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Talking about insulation and such measures

(28 Posts)
GillT57 Sun 10-Oct-21 13:57:51

There has obviously been much discussion in the press, on TV etc., about the looming energy price increases and what we can all do to save energy and stay warm. But, all the pundits I have seen are talking about steps such as replacing double glazing, installing thermostatic timers, putting up heavy lined curtains, additional loft insulation etc. All well and good if you can afford the capital outlay and if you are an owner occupier! I would imagine that a lot of those families which will struggle the most are living in rented accomodation, so what are they supposed to do? Should their landlords be undertaking these improvements by law in view of the forthcoming climate discussions?

Nannarose Sun 10-Oct-21 14:27:24

Absolutely! The simple basics would save a lot of energy, and help folk to be less worried about the cost of energy and be more comfortable.
Insulating all properties to a high standard would create jobs as well. IMHO a scheme should be set up to enable this for those on low incomes / UC, and help with some capital + interest-free loans for others.
It astonishes me that this has not been done!
Some years ago I saw social housing that had these measures + micro-generation, but recently these have not been mandatory. Why?

Aveline Sun 10-Oct-21 14:41:48

I was always brought up to be conscious of a need to save energy. Lights and fires switched off if room empty etc. I tried to din this in to my children. However, DD and SiL drove me mad with their wasteful ways. I had to smile secretly last week when I heard 8year old DGS giving his mum a row for leaving lights on unnecessarily.

GillT57 Sun 10-Oct-21 15:16:22

with all due respect Aveline , we are not talking about the simple measures we all could and should take, what I am concerned about is tenants who are obviously unable to install better windows, loft insulation, even put up curtain poles for heaver curtains. I think there should be a mandatory energy efficiency level certificate before a property can be let, after all, as tax payers, we may be contributing to the housing benefits going to landlords, surely it is not unreasonable for said housing to be of an acceptable standard?

Katie59 Sun 10-Oct-21 15:37:05

www.gov.uk/guidance/apply-for-the-green-homes-grant-scheme

There are a lot of grants for improving insulation but in older properties it’s a major job that involves dry lining and new double glazing. Only really practical when doing a full refurbishment.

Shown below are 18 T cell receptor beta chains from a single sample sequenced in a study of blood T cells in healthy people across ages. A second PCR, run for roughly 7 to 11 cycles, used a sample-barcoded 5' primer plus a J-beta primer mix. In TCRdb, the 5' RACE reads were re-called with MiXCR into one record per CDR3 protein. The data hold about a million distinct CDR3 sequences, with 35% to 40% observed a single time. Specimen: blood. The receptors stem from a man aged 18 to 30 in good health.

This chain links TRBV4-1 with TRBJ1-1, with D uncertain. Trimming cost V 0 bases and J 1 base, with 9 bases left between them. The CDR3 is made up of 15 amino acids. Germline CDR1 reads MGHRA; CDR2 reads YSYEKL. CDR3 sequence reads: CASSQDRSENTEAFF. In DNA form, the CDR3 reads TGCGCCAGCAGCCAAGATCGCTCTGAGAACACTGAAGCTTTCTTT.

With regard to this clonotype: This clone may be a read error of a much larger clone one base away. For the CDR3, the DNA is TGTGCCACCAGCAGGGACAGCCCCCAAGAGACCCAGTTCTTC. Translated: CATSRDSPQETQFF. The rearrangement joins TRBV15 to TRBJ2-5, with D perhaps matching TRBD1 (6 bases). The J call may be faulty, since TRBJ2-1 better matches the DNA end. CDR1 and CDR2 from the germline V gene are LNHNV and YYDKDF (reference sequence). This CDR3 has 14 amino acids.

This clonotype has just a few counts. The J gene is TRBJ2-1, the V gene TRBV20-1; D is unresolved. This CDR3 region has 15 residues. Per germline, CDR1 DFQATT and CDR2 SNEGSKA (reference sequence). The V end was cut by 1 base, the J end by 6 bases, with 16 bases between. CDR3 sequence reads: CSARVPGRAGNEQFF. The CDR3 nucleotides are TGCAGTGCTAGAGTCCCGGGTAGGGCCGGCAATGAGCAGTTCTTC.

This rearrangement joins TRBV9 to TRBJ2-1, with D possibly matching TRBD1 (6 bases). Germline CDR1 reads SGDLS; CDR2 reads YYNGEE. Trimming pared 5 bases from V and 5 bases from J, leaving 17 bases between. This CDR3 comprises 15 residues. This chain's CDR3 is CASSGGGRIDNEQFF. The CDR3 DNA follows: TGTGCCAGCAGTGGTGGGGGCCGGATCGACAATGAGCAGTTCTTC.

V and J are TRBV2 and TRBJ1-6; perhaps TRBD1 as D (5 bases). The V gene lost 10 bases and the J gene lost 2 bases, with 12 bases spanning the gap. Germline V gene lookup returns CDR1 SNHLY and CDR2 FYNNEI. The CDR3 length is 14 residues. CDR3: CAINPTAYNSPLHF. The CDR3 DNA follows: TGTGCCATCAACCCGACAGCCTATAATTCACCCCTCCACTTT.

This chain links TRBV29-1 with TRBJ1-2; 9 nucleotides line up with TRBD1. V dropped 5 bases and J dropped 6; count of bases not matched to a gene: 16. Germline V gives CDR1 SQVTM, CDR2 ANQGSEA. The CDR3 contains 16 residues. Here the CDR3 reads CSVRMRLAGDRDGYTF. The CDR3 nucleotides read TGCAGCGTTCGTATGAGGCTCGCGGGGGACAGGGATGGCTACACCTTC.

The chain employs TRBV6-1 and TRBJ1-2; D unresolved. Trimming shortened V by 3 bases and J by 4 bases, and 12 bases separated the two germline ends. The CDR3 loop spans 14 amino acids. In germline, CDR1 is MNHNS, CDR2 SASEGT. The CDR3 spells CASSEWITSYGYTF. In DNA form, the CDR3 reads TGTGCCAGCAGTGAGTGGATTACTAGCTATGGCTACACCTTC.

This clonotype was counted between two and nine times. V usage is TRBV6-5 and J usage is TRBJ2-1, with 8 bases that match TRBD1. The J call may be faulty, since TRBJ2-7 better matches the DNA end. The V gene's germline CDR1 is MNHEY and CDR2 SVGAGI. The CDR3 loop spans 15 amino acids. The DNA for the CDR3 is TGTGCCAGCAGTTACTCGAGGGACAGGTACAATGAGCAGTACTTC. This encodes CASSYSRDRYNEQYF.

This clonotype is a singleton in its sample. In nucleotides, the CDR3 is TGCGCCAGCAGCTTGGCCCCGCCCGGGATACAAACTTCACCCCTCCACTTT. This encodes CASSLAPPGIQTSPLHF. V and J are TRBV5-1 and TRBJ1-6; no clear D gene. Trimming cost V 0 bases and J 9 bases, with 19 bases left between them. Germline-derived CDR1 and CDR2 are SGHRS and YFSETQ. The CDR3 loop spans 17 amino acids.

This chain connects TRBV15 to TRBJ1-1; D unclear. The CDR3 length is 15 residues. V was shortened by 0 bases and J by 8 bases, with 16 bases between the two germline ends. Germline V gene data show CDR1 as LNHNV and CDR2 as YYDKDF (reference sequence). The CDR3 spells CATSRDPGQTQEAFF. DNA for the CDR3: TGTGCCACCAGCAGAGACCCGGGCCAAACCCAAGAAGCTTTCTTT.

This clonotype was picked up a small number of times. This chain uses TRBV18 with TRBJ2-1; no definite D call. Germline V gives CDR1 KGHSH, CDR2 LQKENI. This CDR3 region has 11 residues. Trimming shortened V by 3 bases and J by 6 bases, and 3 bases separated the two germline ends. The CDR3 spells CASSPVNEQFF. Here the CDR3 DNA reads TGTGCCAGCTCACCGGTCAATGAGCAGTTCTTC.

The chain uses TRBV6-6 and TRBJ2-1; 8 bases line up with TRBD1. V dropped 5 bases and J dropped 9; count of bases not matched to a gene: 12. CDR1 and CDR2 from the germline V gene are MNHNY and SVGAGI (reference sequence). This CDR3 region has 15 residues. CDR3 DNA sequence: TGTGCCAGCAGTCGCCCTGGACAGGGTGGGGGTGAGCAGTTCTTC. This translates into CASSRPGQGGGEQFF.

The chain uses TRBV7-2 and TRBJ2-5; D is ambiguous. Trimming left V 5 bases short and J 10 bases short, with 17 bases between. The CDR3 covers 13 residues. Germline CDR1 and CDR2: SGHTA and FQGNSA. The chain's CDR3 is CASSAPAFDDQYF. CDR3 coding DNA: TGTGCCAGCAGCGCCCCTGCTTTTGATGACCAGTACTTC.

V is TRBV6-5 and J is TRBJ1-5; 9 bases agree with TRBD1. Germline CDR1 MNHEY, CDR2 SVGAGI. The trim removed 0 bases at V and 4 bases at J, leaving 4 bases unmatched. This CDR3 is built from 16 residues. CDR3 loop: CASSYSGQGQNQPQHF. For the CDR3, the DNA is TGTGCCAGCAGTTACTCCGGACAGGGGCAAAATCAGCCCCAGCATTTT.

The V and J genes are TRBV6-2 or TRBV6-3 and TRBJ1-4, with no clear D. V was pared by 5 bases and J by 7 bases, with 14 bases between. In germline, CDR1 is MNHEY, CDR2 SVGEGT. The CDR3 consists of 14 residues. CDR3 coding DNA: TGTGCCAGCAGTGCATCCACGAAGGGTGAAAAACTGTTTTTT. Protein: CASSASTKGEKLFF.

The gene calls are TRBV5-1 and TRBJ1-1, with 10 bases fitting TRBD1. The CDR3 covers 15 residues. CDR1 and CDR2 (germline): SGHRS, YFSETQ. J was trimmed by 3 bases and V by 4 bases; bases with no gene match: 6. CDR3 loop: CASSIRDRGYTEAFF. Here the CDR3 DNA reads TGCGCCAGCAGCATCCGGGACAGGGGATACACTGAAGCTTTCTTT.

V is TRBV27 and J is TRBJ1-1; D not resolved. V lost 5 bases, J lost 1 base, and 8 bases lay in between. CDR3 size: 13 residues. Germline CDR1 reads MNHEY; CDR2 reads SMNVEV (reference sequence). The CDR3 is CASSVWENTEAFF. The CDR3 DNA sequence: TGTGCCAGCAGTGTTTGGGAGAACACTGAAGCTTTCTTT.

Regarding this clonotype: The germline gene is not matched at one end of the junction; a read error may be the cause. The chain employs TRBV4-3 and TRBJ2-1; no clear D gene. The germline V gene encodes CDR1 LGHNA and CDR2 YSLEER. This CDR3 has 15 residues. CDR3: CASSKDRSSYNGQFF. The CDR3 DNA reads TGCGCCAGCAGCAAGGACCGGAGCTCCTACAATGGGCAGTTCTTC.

Callistemon Sun 10-Oct-21 15:38:18

It astonishes me that this has not been done!

There have been Government schemes to install loft and cavity wall insulation free of charge.

I am concerned about cavity wall insulation as in some cases can cause damp and consequently mould in properties.
The cavity is there for a purpose, to ensure that damp does not penetrate to the inside of the property.

Jaxjacky Sun 10-Oct-21 15:55:58

Katie59 this scheme has now finished.
www.greensquare.co.uk/blog/goodbye-green-homes-grant-what-now

GillT57 Sun 10-Oct-21 16:07:47

Yes, but all of these schemes are dependant upon having a responsible landlord who will organise the installation of said insulation and such. Not much good for tenants.

Alegrias1 Sun 10-Oct-21 16:09:55

I'm really, really trying not to mention Insulate Britain...

M0nica Sun 10-Oct-21 16:18:55

I think there should be a large government scheme to improve the insulation of houses. Something like the great scheme that converted the country to natural gas in the 1960s.

There should be free government loans to home owners (including landlords) repayable either in installments or as a registered charge on the house to be repaid when it is sold.

Such a scheme would be a lot more complicated than the conversion to natural gas as the large age range, construction methods etc of houses will make such a scheme complicated. We would also have to make sure that no materials or methods are used that could later be found to be a fire risk. We want no more Grenfell Towers.